Clinical profile and laboratory finding of diabetic foot ulcers from tertiary hospitals in Bali
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Thorax and Cardiovascular Surgery Division, General Surgery Department, Faculty of Medicine Udayana University, Sanglah General Hospital, Denpasar, Bali, Indonesia
General Surgery Department, Faculty of Medicine Udayana University, Sanglah General Hospital, Denpasar, Bali, Indonesia
Submission date: 2019-11-15
Final revision date: 2020-04-24
Acceptance date: 2020-04-24
Online publication date: 2020-08-06
Corresponding author
Hendry Irawan   

General Surgery Department, Faculty of Medicine Udayana University, Sanglah General Hospital, Jl. Diponegoro, Denpasar, Bali, Indonesia 80113. Tel.: +62 361 227912
Pol. Ann. Med. 2021;28(1):11-16
Diabetic foot ulcer (DFU), as one of the chronic non-healing wounds, causes a significant financial burden on the healthcare system worldwide. Chronic wounds usually exhibit powerful pro-inflammatory stimuli, as seen in laboratory results.

For this reason, we conducted an observational study to obtain the clinical profile, hematological profile, and biochemical profile from our DFU patient laboratory examinations.

Material and methods:
This study was a retrospective descriptive study conducted between March 2016 and December 2018 in Sanglah Hospital, Bali which included a total of 113 patients. The variables included in this study consisted of DFU clinical status, treatment procedures, and laboratory results. We further divided the laboratory results into two groups, haematological and blood chemistry profile. All numerical data were summarized as mean ± standard deviation, and categorical variables were summarized as frequency and percentage.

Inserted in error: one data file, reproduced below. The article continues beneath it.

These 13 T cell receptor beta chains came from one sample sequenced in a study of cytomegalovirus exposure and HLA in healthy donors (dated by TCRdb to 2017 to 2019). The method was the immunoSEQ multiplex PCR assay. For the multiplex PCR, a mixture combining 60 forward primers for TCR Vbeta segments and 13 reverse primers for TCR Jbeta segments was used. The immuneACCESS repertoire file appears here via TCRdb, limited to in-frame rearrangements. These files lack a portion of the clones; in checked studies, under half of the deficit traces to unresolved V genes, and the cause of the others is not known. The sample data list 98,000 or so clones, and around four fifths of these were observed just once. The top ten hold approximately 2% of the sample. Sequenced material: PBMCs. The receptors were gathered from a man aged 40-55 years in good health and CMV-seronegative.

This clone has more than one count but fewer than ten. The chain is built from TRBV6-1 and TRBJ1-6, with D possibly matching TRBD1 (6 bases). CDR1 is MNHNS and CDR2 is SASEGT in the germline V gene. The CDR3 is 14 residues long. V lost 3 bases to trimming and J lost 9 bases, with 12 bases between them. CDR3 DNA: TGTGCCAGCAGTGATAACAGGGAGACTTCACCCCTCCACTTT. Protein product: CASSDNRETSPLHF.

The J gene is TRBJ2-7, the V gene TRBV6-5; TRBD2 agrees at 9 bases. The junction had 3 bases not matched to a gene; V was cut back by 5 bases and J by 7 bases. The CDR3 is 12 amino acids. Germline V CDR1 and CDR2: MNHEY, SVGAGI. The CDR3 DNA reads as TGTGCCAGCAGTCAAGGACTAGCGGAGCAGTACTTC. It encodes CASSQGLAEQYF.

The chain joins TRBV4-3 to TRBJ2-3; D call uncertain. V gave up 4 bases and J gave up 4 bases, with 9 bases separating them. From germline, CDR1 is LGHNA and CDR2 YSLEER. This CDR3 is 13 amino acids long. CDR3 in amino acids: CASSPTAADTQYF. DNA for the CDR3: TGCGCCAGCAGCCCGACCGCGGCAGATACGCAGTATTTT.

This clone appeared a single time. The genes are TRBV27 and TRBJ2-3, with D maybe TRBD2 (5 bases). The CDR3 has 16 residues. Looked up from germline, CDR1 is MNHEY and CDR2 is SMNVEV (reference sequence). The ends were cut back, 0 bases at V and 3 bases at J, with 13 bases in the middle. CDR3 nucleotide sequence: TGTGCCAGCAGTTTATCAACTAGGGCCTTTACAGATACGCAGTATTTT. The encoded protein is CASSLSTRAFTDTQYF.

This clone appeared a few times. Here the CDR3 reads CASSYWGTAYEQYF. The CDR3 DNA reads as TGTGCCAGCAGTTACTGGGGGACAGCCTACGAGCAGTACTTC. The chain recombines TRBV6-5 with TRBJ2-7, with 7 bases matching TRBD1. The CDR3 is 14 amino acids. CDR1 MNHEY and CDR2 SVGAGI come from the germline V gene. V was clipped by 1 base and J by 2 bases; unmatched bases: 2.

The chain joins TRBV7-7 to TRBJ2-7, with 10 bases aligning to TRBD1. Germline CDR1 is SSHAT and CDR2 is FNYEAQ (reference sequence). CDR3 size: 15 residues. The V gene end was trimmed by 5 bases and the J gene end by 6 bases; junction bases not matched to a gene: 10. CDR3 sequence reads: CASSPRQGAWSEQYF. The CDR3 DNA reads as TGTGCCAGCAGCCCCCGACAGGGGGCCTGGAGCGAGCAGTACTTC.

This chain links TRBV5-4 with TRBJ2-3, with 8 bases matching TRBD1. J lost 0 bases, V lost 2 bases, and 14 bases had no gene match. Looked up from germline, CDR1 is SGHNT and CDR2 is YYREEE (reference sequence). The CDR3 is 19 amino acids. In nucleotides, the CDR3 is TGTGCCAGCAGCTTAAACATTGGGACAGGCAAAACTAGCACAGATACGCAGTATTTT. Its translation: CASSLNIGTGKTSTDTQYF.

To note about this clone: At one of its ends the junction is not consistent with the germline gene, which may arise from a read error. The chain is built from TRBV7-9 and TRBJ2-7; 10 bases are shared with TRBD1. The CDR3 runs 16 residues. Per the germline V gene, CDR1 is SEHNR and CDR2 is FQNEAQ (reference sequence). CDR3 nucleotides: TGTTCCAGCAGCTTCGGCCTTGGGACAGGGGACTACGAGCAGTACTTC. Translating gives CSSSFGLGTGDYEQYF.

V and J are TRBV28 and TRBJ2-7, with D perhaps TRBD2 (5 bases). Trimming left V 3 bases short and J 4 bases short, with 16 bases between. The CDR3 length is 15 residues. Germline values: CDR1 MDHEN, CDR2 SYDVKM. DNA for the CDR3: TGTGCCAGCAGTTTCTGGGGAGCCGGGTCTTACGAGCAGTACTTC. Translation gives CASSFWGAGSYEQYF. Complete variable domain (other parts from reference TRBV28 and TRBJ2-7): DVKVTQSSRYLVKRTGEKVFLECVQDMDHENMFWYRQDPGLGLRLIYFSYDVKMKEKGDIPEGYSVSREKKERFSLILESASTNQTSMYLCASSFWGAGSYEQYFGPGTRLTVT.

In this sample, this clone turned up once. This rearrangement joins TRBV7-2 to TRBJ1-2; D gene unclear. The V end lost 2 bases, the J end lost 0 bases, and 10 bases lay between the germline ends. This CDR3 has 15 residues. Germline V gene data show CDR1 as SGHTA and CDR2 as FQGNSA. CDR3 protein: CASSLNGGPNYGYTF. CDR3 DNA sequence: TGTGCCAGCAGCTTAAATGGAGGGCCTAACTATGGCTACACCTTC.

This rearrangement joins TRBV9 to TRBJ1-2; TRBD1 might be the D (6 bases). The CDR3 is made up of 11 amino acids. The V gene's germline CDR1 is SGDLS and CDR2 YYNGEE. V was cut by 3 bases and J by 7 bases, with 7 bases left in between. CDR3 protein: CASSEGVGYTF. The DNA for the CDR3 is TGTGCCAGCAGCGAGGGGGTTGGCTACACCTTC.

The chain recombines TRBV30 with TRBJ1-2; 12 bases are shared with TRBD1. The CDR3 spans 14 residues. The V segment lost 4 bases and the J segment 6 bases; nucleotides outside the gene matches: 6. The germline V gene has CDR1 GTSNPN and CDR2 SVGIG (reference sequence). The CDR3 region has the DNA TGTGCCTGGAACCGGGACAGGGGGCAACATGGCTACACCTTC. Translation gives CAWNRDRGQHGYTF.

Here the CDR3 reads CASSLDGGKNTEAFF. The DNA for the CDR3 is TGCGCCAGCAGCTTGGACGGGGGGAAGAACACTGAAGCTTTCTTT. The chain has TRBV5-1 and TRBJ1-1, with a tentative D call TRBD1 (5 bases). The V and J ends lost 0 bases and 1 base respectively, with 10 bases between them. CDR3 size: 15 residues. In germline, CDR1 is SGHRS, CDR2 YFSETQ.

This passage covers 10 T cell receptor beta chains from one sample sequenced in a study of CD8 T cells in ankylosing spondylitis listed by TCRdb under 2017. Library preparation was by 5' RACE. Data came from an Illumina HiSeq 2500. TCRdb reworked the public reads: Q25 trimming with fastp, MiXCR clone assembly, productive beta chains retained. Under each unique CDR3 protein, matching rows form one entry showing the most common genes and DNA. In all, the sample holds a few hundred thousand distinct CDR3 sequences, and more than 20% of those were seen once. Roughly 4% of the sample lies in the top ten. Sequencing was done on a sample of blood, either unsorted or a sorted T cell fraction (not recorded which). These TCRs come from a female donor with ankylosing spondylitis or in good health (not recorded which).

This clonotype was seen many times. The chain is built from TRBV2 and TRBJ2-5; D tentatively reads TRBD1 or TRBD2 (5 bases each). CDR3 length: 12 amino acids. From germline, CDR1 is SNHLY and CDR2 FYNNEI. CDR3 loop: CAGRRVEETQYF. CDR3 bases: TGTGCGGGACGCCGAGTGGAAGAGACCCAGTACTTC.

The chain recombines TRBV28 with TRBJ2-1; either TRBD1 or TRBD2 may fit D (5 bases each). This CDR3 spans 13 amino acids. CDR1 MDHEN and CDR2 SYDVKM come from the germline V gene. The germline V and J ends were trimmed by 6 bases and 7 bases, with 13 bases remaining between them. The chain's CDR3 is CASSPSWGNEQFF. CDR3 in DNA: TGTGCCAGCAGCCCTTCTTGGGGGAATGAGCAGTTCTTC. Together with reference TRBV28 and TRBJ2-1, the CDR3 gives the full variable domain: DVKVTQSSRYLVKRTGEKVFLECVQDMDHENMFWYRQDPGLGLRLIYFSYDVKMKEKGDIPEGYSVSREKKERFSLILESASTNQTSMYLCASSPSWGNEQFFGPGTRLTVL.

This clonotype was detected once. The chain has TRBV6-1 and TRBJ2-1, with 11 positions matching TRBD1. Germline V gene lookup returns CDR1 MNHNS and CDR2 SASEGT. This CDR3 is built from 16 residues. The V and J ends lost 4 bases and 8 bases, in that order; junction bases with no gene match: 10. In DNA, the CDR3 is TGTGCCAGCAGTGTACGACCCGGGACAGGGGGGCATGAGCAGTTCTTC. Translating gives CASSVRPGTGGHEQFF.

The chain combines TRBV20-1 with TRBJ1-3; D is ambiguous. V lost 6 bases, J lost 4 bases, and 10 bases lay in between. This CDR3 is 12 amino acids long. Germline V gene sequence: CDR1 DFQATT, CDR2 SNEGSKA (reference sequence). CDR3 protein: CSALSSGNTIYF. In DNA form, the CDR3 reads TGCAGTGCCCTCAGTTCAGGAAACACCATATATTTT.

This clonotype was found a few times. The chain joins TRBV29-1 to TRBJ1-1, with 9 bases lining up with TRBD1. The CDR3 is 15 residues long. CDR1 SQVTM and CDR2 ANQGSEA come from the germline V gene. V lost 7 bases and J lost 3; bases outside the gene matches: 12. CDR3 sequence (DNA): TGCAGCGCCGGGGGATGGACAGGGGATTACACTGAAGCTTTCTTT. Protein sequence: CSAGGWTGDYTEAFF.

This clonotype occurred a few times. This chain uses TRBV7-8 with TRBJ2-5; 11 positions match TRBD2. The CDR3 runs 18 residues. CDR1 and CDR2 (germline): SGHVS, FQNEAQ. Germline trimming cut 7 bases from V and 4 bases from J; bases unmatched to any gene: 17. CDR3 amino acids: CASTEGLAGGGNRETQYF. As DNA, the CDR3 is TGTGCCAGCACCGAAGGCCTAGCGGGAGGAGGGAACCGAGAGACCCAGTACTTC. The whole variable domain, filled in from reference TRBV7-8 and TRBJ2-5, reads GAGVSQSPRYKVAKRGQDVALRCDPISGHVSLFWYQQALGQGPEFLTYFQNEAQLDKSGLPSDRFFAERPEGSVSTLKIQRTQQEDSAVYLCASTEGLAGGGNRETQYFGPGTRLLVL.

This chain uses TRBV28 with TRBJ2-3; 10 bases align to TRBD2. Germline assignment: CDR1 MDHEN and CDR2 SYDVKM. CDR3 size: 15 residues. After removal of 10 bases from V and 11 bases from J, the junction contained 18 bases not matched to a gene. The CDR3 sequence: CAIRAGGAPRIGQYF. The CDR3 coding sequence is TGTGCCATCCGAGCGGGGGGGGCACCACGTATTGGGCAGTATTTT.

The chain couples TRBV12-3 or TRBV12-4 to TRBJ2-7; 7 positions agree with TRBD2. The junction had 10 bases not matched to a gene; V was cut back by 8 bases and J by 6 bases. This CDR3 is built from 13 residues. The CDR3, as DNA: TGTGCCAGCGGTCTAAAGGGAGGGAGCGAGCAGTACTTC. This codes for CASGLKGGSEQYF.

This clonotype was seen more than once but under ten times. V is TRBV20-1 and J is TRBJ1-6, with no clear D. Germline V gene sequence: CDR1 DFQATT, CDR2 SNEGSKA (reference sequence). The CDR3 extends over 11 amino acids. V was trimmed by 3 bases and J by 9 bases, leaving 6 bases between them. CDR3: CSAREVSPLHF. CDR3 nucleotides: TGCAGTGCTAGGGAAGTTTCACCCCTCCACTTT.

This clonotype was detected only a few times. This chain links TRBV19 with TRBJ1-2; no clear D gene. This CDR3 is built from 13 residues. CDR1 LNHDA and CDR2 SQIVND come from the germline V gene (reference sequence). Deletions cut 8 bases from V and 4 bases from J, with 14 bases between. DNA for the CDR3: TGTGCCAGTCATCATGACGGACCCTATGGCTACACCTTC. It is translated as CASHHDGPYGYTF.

Results and discussion:
The mean patient’s age was 55.68 ± 10.52 years old. The most of patients were male (54.9%). Leukocytosis was observed in these patients (13.80 ± 6.48 × 109/L) and neutrophil dominated the white blood differential count. There were 35 patients (30.97%) with creatinine levels above 1.3 mg/dL, 73 patients (64.6%) with random blood glucose above 180 mg/dL, and 78 patients (67.3%) with HbA1c levels higher than 53 mmol/mol, even 33 patients (29.2%) with HbA1c more than 86 mmol/mol.

Some laboratory values have a significant meaning in diabetic foot patients, which can become instruments for the physician in diagnosing, select the most effective treatment, and predict outcome or complications in DFU patients.

All the authors have no conflicts of interest.
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